by Jen Barnett
Healthcare in Panama is considered to be some of the best in Latin America, which is especially impressive given its small population of 4.5 million. Johns Hopkins Medicine, which is considered the gold standard of care in the U.S, even operates in Panama City. Many providers speak English, which can offer comfort as you work on your Spanish.
When it comes to healthcare in Panama, there are several options available. The government provides public and subsidized healthcare to some residents, while private insurance companies offer a variety of plans. For those who don’t have access to either of these options, the country also has an extensive network of medical clinics and hospitals that provide health services at reasonable out-of-pocket rates. If you have a pensionado visa or you’re of retirement age (55 for women and 60 for men), you can get discounts on those rates, too.
As part of their commitment to providing universal access to healthcare, the Panamanian government funds public medical centers throughout the country. These facilities offer free or low-cost medical services for both locals and visitors alike. The types of services they provide vary depending on location but typically include primary care, vaccinations, urgent care, and reproductive health services. In addition, public health centers often partner with private providers to offer more specialized care, such as surgeries and lab tests. These facilities typically accept cash payments and credit cards, so it’s important to bring enough money when visiting one. They’re known as MINSA clinics, and are bare bones, but may get the job done depending on what you need.
If you are working in Panama, your employer will pay into a medical insurance fund for you through the Caja de Seguro Social Panameña (CSS). If you aren’t going to be working, it’s best to purchase international insurance before you move.
Private insurers in Panama offer a wide range of comprehensive plans that provide coverage for everything from hospital stays and surgeries to dental treatments and vision care services. While premiums can be expensive, some companies offer discounts for low-income individuals or those who are part of employers’ group plans. To find out more about a specific plan, it’s best to contact an insurance agent in your area. (For expat insurance, we partner with Cigna Global, who can give you a quote).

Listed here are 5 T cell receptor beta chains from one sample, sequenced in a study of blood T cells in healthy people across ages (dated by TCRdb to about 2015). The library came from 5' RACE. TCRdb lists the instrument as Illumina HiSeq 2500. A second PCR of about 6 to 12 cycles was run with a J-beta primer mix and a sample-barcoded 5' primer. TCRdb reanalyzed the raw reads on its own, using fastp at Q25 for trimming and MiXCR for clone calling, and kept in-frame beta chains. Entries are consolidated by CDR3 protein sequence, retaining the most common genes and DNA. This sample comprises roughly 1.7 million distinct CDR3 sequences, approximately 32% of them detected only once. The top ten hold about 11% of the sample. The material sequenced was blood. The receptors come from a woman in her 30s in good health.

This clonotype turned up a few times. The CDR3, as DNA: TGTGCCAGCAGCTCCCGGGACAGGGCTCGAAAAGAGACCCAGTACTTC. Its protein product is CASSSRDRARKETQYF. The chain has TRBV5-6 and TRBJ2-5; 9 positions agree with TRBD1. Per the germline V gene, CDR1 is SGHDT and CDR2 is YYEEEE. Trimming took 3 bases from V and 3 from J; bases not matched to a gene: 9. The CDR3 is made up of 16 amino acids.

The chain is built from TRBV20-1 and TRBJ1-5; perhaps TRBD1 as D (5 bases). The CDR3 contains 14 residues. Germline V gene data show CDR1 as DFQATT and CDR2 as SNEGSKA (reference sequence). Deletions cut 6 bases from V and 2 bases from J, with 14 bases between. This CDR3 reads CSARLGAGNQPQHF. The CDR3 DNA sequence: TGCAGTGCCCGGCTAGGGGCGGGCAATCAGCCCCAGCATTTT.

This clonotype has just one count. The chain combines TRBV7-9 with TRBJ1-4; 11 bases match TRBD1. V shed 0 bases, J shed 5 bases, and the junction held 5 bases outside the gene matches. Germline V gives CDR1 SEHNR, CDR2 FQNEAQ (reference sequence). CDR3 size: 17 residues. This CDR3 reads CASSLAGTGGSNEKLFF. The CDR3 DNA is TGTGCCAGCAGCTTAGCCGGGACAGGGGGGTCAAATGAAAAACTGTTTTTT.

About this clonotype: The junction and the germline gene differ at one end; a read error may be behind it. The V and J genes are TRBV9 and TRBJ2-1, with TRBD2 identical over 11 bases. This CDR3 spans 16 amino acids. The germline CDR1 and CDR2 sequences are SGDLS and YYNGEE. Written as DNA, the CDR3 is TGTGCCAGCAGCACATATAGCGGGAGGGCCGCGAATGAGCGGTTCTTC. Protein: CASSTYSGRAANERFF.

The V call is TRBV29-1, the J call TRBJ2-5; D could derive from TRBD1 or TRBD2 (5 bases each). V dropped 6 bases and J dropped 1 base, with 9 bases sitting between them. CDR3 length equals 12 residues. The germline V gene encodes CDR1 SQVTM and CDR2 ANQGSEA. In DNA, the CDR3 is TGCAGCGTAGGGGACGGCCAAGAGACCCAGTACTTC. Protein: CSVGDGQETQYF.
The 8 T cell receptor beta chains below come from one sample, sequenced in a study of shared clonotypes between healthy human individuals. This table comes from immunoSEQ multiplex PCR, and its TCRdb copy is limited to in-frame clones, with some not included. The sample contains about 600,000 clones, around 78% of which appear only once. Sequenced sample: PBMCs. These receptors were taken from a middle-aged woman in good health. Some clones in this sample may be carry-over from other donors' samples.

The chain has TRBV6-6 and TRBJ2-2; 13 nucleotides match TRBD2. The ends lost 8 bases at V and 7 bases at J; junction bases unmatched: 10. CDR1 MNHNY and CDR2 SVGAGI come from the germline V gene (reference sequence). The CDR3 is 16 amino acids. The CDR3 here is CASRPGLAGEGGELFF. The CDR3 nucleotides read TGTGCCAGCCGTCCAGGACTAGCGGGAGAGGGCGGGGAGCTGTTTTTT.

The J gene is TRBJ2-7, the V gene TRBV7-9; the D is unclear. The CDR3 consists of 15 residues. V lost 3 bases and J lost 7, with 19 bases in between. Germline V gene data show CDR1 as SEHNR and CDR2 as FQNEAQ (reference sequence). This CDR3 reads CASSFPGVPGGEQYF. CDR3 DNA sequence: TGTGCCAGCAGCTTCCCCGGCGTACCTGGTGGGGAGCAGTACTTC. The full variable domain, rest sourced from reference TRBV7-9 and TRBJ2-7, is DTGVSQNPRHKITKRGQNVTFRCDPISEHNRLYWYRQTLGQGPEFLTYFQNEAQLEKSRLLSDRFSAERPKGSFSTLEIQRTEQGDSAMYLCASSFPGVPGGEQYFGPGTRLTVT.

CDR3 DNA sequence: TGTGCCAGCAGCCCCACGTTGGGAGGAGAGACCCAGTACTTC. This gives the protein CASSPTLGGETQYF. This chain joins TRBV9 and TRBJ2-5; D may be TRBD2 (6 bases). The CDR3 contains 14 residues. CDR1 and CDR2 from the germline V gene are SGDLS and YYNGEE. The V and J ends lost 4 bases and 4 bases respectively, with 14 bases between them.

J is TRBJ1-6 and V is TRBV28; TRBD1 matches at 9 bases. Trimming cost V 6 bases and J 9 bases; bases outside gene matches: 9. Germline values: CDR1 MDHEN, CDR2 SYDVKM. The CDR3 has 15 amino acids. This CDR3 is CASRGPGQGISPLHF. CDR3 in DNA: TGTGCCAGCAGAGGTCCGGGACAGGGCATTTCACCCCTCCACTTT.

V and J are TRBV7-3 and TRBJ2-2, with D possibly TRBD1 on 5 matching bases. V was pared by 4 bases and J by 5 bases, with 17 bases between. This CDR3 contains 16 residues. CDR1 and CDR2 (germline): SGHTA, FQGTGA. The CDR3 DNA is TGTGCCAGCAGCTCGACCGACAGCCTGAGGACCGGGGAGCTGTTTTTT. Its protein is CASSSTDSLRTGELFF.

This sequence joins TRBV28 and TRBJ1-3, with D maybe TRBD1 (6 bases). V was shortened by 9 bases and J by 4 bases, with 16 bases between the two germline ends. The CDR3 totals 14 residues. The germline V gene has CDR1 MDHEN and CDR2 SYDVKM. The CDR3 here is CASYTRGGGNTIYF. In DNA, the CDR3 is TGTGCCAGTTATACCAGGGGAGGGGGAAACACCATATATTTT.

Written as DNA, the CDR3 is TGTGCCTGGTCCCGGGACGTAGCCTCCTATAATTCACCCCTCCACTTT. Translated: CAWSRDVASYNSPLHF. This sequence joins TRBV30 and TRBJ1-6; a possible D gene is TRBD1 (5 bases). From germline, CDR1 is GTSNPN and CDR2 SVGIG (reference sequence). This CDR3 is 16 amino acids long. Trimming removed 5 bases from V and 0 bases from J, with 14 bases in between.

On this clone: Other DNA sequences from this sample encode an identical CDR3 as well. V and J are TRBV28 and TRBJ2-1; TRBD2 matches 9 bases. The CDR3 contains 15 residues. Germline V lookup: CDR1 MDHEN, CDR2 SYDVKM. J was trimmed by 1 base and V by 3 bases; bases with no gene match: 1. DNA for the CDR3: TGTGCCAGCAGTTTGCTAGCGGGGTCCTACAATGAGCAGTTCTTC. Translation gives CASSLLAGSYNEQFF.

Should I Move to Panama for Healthcare?
The quality of Panama’s healthcare is ranked in the top 50% of countries, but would likely be higher if not for the vast discrepancy between the quality of services in Panama City and those in rural areas. For expats in popular Boquete, they can travel to David, a hub for medicine in the region. Urgent care and primary care clinics, some of which offer house calls, are also growing in availability.
As a couple of example of how care varies from the U.S., visit the Hospital Nacional or Hospital Punta Pacífica websites. You’ll see transparent rate charts for gallbladder surgery, hip replacement, and maternity care. You can even make your appointments in WhatsApp.
One strategy for American immigrants is to take on private health insurance, but set a high deductible to pay lower premiums. Use this insurance for major illnesses, chronic conditions, and emergencies. For smaller issues, like allergies, toothaches, or pickleball elbow, you can pay out of pocket at your local clinic and use your retiree discount if you qualify.
The quality and ease of Panamanian healthcare is one of its top selling points, especially for retirees and young families. It also ranks tops for end-of-life care. If you have the good fortune to move to Panama, you may find you even prefer it to the U.S. healthcare system.